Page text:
The Wall Street Journal editorial board is helpfully explicit on the real calculus here as well, warning: “If Democrats take the Senate majority, they’ll then insist on no vote until the new Senate convenes in January.” Republicans would not listen to that, of course, but as this basically concedes, moving forward at that point would put them in a politically brutal position.
By the way, Democrats may well partly want to delay this until after the midterms. But even if true, the fact that Republicans are citing this is still revealing. Republicans, after all, could support a fuller investigation into what happened while also getting in the vote before the elections — there is still time for both. The only thing that would delay this until after the elections is if Kavanaugh’s nomination became untenable due to that fuller investigation, forcing Trump to nominate a replacement. Thus, that is what they really want to avoid — a fuller accounting that could scuttle the nomination.
Giving away the game
What’s more, when Corker claims Republicans have acted in “good faith” in scheduling a hearing and that this justifies sticking to a Monday vote, this, too, illuminates what’s really motivating Republicans. It’s a stretch to say Republicans showed good faith here. Remember, Grassley originally wanted to schedule only private calls between Ford and senators, and agreed to a public hearing for her only after that became politically untenable. Again, the desire was to do the absolute minimum to appear to be taking the charges seriously while doing everything possible to limit a full accounting in the eyes of the public. Corker is doing the same again.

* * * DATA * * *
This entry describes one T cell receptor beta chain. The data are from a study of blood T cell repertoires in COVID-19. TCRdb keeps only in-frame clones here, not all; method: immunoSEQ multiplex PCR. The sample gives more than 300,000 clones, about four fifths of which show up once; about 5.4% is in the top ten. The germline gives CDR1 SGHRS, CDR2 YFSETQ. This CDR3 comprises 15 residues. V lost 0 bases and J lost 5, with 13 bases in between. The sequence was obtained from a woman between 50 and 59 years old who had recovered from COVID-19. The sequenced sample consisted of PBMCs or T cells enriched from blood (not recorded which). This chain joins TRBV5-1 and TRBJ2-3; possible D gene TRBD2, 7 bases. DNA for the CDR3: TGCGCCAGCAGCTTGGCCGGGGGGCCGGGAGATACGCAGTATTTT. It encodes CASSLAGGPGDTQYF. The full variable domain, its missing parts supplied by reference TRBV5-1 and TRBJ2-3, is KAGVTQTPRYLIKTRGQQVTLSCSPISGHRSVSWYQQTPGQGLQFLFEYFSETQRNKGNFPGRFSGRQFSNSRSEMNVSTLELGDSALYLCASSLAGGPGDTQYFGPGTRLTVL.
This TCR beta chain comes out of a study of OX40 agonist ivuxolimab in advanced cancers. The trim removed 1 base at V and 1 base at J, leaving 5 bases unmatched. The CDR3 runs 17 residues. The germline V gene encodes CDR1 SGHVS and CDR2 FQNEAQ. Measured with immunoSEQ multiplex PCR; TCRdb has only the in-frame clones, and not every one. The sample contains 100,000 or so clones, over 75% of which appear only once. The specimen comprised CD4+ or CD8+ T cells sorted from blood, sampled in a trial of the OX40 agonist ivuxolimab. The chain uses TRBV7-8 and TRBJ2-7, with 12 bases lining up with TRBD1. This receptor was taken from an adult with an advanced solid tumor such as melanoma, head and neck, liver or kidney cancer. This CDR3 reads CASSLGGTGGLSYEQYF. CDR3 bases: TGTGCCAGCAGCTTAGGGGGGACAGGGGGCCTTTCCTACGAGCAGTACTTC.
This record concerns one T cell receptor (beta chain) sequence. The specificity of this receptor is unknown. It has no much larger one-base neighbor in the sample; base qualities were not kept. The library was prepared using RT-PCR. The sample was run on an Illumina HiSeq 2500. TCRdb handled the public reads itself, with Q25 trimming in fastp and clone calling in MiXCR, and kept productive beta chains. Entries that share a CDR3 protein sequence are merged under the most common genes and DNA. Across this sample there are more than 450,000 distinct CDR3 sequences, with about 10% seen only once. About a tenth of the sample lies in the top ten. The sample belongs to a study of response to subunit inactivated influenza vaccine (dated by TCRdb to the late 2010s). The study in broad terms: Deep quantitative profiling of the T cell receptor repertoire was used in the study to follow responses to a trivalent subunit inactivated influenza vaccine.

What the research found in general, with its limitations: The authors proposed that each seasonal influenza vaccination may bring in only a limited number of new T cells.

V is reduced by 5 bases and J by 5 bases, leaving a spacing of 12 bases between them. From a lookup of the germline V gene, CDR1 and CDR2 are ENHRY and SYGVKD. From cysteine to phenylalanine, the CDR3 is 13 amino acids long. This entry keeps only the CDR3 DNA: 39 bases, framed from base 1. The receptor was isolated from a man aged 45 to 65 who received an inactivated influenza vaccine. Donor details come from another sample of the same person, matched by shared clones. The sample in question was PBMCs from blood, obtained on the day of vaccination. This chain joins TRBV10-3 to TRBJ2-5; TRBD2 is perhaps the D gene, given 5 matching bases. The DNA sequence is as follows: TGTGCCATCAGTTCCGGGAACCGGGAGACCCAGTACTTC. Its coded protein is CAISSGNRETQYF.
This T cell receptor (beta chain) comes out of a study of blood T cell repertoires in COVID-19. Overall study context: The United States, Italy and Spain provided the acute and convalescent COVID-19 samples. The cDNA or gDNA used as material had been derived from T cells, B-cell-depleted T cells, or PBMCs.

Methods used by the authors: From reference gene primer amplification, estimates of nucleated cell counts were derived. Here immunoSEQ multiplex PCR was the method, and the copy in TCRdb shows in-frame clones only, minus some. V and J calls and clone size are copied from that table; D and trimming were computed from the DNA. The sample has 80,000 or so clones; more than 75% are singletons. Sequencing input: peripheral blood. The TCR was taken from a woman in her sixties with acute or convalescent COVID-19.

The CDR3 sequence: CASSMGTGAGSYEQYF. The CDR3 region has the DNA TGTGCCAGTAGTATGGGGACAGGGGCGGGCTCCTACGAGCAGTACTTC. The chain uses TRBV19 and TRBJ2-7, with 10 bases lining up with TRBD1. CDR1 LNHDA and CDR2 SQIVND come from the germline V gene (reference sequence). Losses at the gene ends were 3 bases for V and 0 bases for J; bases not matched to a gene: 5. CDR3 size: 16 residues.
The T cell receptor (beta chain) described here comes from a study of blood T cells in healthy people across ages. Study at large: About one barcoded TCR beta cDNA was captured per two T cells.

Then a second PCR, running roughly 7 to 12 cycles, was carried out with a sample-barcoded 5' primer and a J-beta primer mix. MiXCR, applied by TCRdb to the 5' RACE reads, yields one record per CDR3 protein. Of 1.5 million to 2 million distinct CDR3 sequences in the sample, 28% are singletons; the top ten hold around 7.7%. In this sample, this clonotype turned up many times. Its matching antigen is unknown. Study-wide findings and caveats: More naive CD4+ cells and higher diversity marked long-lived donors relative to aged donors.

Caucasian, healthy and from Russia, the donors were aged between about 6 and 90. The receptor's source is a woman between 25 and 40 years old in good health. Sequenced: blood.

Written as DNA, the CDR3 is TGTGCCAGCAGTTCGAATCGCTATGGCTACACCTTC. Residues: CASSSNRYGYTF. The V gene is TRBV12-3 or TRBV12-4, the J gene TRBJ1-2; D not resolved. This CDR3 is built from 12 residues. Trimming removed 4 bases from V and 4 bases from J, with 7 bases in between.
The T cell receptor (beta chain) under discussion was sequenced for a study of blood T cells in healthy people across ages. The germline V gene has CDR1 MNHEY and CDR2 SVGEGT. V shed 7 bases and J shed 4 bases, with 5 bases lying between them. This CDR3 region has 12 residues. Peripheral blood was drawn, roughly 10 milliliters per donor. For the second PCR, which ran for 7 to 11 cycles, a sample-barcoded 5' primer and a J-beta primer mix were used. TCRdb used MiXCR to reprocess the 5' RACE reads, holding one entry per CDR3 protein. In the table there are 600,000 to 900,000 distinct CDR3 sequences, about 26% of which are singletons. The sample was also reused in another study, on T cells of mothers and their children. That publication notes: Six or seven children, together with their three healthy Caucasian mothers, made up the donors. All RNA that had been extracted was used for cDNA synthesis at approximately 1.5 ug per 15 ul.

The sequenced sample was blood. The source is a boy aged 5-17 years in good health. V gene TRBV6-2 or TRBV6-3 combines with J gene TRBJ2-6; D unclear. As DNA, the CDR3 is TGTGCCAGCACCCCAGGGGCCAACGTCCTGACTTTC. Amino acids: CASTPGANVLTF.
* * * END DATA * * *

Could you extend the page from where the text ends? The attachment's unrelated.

This is also at the core of the current GOP stance. Republicans — Trump included — say it’s not the FBI’s role to investigate Ford’s claims. But as NBC News points out, as part of the background check process, the White House could ask the FBI to look into the veracity of her claims if it wanted to. What’s more, Democrats have proposed that, if an FBI investigation doesn’t happen, the Judiciary Committee could conduct a fuller investigation, hearing from more witnesses other than just Ford and Kavanaugh. But Republicans don’t want to.
To be clear, it’s a good thing that Republicans have invited Ford to testify. And if the FBI does not conduct an investigation, our preference should be that Ford goes forward with the testimony anyway (though that is her decision, obviously). But there is no obvious reason this can’t be accompanied by as robust an effort as possible to determine the truth.
One big lesson the #MeToo movement has taught us is that we need to move beyond treating allegations of sexual assault and harassment as mere he-said/she-said affairs that can never be resolved, because that subjects women who come forward to brutal public exposure in exchange for little in the way of a serious hearing, leaving them no recourse. Republicans seem to want to keep the proceedings constrained in a way that guarantees they are perceived as he-said/she-said.
But in this case, a robust fact-finding effort could actually end up benefiting Kavanaugh, the court and even the GOP. If such an effort were undertaken and did not conclusively settle the matter, you could easily see 50 or 51 Republicans — and perhaps a few Democrats — confirming Kavanaugh. And the fact that a serious investigation did take place would put his ascension on firmer ground.